Where Did All My Money Go?

Prominent psychiatrist Jan Fawcett has instructed spouses of those in manic episodes to “close the bank account and wait it out.”  I wish I could have had someone to close my bank account.

I first bought a starter home.  It was really all I needed, because I was single.  But I obsessed about having a garage for some reason.  And a paved driveway.  Those two things would make me happy.  A house with a garage and paved driveway went on sale just down the street, with beautiful maple trees, and right around the corner from school.

But the house didn't end up being my dream. When I purchased it, I really couldn’t digest the problems with the house on the inside, because it was so beautiful on the outside.  Then my manic problems began in that house, and so did my crash into depression.  I wanted so much to get away from my problems, I wanted to move another town away.  And there was this gorgeous house in a nice neighborhood nearby.  It had a two car garage with automatic door openers!  I really couldn’t digest the problems with the house on the inside, because it was so beautiful on the outside.  It actually was a good price for what the market seemed like at the time.  I bought a car to go with my pickup truck, just to put in the two car garage.

As I believed at the time, and I certainly wasn’t the only one, real estate is always a good investment.  They don’t make more of it.  And the prices of houses were exploding.  Then all of a sudden, the demand shriveled up.  Houses were not selling.  By now my manic phase was ebbing, and my stint as a landlord was about to begin.

To pay my mortgages, I had to rent out my two surplus houses, one the starter home and one my third home, the one with the two car garage and automatic door openers.  I lived in house number two, the one that was mid-range compared to the two others.  I lived in the nice one for a while, but I couldn’t afford it.  I needed the higher rent I could get from the nice one.  There was one crisis after another.  Rent payments got missed.  My property got damaged.  One tenant let the pipes freeze and burst.  Another just let the toilet keep running.  Another had kids who would flush toys down the toilet.  And one had a boyfriend who liked to get drunk and punch out walls.  Evictions were expensive.  And forget about the security deposit.  Renters have a way of not paying rent the last couple months before leaving, an amount that would equal the security deposit.  With the damage done and the lost equity, I sold the houses for a net loss of $62,000.  I had spent six years of my life stressing and pouring money into an abyss.  Expensive lesson.  But, really, what had I learned?  Not to be manic?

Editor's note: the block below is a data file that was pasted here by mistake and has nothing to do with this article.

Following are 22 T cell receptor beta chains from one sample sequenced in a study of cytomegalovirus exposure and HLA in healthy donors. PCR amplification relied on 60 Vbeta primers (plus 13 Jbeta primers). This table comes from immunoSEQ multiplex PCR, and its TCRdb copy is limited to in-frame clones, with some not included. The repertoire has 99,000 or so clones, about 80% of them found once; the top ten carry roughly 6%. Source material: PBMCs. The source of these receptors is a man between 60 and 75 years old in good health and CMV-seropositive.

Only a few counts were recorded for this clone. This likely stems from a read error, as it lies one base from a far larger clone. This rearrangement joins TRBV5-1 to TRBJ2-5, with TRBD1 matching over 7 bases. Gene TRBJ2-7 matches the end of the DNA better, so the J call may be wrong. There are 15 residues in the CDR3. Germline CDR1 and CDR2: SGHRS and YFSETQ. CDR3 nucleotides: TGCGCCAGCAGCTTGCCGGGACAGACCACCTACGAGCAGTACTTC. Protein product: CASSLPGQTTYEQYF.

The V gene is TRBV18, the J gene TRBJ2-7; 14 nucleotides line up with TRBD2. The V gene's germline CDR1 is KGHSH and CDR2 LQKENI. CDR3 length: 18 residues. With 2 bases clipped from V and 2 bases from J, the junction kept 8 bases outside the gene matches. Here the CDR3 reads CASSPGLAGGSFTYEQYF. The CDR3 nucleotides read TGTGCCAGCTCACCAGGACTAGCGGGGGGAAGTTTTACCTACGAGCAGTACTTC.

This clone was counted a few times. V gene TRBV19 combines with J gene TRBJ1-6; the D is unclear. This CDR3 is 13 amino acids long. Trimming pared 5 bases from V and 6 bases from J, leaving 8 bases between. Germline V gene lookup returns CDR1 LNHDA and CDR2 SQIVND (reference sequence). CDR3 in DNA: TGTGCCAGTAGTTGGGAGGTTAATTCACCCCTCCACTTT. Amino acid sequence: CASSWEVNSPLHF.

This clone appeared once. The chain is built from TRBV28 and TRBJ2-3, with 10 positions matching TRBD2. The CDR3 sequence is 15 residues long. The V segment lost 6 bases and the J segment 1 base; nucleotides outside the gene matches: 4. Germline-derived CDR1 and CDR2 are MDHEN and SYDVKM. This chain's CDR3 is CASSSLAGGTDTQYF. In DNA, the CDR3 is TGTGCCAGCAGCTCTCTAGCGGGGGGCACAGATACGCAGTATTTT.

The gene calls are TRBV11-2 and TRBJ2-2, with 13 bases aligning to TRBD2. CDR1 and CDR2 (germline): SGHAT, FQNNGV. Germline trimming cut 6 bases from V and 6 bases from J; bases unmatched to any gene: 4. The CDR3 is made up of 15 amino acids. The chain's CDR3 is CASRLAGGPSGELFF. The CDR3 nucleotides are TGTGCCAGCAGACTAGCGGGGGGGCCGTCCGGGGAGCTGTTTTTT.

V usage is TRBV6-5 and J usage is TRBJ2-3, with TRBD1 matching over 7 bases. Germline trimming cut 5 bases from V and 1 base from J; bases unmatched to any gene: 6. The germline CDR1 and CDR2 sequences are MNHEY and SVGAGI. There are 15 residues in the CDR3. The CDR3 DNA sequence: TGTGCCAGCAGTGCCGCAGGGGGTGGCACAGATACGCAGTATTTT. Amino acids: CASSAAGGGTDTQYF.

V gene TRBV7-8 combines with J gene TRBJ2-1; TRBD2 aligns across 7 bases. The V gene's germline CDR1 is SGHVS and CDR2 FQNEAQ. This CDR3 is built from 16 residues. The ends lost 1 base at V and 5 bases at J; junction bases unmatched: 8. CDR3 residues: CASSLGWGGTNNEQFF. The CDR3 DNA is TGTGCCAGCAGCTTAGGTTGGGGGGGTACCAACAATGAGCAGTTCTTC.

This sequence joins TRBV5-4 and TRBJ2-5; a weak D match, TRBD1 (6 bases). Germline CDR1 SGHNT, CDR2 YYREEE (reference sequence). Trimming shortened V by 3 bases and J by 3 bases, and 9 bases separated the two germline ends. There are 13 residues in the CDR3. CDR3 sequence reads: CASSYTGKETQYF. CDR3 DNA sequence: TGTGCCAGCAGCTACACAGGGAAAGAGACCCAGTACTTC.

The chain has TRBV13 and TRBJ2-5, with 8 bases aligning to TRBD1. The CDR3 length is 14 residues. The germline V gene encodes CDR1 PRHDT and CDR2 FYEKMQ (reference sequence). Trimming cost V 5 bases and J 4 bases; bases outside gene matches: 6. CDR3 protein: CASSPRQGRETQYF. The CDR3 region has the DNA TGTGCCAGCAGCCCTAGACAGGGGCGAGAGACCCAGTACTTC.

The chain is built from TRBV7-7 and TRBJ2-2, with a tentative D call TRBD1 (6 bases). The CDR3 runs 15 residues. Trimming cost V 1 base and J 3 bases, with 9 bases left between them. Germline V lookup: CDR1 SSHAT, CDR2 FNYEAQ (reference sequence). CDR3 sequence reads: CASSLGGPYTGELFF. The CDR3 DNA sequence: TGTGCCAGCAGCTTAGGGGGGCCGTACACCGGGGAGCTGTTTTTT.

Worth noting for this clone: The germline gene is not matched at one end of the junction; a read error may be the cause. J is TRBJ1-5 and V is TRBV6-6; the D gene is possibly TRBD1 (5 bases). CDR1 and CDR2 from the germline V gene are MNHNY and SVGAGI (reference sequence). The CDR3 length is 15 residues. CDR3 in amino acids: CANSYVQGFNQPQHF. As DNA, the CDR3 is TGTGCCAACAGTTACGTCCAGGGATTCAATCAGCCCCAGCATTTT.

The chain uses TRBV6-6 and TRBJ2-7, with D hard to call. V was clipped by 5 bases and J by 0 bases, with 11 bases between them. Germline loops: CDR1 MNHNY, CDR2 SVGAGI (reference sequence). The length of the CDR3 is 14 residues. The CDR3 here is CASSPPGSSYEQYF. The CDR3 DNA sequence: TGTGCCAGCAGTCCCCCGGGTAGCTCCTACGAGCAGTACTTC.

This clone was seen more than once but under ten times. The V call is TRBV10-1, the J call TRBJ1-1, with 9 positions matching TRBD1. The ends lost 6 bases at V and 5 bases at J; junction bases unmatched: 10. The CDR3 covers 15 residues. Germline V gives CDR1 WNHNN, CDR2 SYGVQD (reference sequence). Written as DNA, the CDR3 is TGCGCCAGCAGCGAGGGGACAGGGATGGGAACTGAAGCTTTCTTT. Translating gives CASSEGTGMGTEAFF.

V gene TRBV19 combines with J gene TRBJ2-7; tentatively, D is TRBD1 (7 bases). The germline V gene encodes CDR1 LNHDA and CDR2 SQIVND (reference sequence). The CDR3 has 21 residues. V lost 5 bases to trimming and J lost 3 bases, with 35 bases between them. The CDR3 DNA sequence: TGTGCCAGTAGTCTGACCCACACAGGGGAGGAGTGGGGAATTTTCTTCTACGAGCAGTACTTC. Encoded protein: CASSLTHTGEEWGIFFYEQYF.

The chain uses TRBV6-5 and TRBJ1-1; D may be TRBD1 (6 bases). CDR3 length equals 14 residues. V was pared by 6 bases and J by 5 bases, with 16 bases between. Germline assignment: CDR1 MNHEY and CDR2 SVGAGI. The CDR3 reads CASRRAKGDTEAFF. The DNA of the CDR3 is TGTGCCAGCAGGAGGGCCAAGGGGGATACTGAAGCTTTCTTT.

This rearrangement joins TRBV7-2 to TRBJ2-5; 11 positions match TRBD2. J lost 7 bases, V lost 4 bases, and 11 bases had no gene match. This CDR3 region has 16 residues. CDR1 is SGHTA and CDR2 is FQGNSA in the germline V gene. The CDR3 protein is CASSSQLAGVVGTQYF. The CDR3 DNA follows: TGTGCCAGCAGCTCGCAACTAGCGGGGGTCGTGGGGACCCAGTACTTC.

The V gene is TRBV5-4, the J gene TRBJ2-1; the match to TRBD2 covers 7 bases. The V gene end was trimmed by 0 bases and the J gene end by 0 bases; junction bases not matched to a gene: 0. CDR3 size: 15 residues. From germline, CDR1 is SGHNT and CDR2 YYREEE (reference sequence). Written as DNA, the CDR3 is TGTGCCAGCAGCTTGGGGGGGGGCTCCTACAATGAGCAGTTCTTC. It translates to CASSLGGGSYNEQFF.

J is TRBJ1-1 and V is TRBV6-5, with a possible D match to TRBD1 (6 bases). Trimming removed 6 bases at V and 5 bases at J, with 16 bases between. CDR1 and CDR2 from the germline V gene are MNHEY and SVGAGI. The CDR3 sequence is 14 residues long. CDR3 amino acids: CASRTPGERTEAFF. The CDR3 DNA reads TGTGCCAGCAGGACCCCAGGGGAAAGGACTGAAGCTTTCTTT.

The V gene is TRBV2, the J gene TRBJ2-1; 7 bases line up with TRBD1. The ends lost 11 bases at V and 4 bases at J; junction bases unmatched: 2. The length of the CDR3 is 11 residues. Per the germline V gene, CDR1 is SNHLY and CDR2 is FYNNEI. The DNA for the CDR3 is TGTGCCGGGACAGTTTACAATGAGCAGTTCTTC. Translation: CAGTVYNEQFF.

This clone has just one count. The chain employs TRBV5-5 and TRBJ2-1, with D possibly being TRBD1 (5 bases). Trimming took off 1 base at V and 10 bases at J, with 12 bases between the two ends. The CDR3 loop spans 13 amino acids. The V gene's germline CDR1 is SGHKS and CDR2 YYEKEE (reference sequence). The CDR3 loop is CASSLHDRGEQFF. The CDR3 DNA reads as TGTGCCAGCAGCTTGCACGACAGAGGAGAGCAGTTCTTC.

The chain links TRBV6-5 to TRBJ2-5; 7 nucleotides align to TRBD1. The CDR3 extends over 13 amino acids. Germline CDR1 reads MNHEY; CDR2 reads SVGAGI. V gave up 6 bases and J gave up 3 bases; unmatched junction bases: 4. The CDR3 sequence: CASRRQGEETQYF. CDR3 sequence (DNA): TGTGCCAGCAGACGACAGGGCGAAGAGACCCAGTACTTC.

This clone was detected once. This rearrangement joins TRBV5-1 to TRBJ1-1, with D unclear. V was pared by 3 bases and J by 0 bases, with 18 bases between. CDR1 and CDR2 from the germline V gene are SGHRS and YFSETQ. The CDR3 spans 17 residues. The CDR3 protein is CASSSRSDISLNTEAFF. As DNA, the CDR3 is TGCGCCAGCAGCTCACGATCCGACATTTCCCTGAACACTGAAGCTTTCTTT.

The house I live in now has all the memories of my manic episode inside it.  And of the problems I had leading up to my major depressive episode.  Briefly I thought maybe lead poisoning from the house had caused my issues.  It can cause mood disorders. But I don’t drink the water.  Nor do I eat paint chips.  But I have noticed the interior paint is chipping, and I might be inhaling dust.  I took a blood test for lead poisoning, though, and I was in normal range.

I have rules now about spending money.  No credit cards.  One debit card.  If I leave my card at home and carry just $20 in cash, all I can spend is $20.  With major purchases I ask myself:  How much do I need it?  How long have I wanted it?  And no more houses.

Wild spending is associated with manic behavior to be sure, but depression can be detrimental to one’s finances to a degree also.  Sitting up and paying bills requires more ambition than I have when I’m in a depression phase.  That means late fees and damaged credit scores. Some people in states of depression shop excessively as a way of self-medicating.  Retail therapy it’s sometimes called.  We can repair our damaged relationships with apologies and explanations.  That sometimes works.  But it never works with our credit scores.

Compulsive shopping is its own disorder.  Some 6 percent of the population is afflicted with it. It differs from bipolar overspending in that it doesn’t stop after a period of mania.  It just continues. Some individuals with bipolar disorder have attempted crowdfunding to wipe out their debts.  The results so far have been mixed.


The real estate crash claimed many victims. You didn't have to be bipolar. But I am. And it made it worse.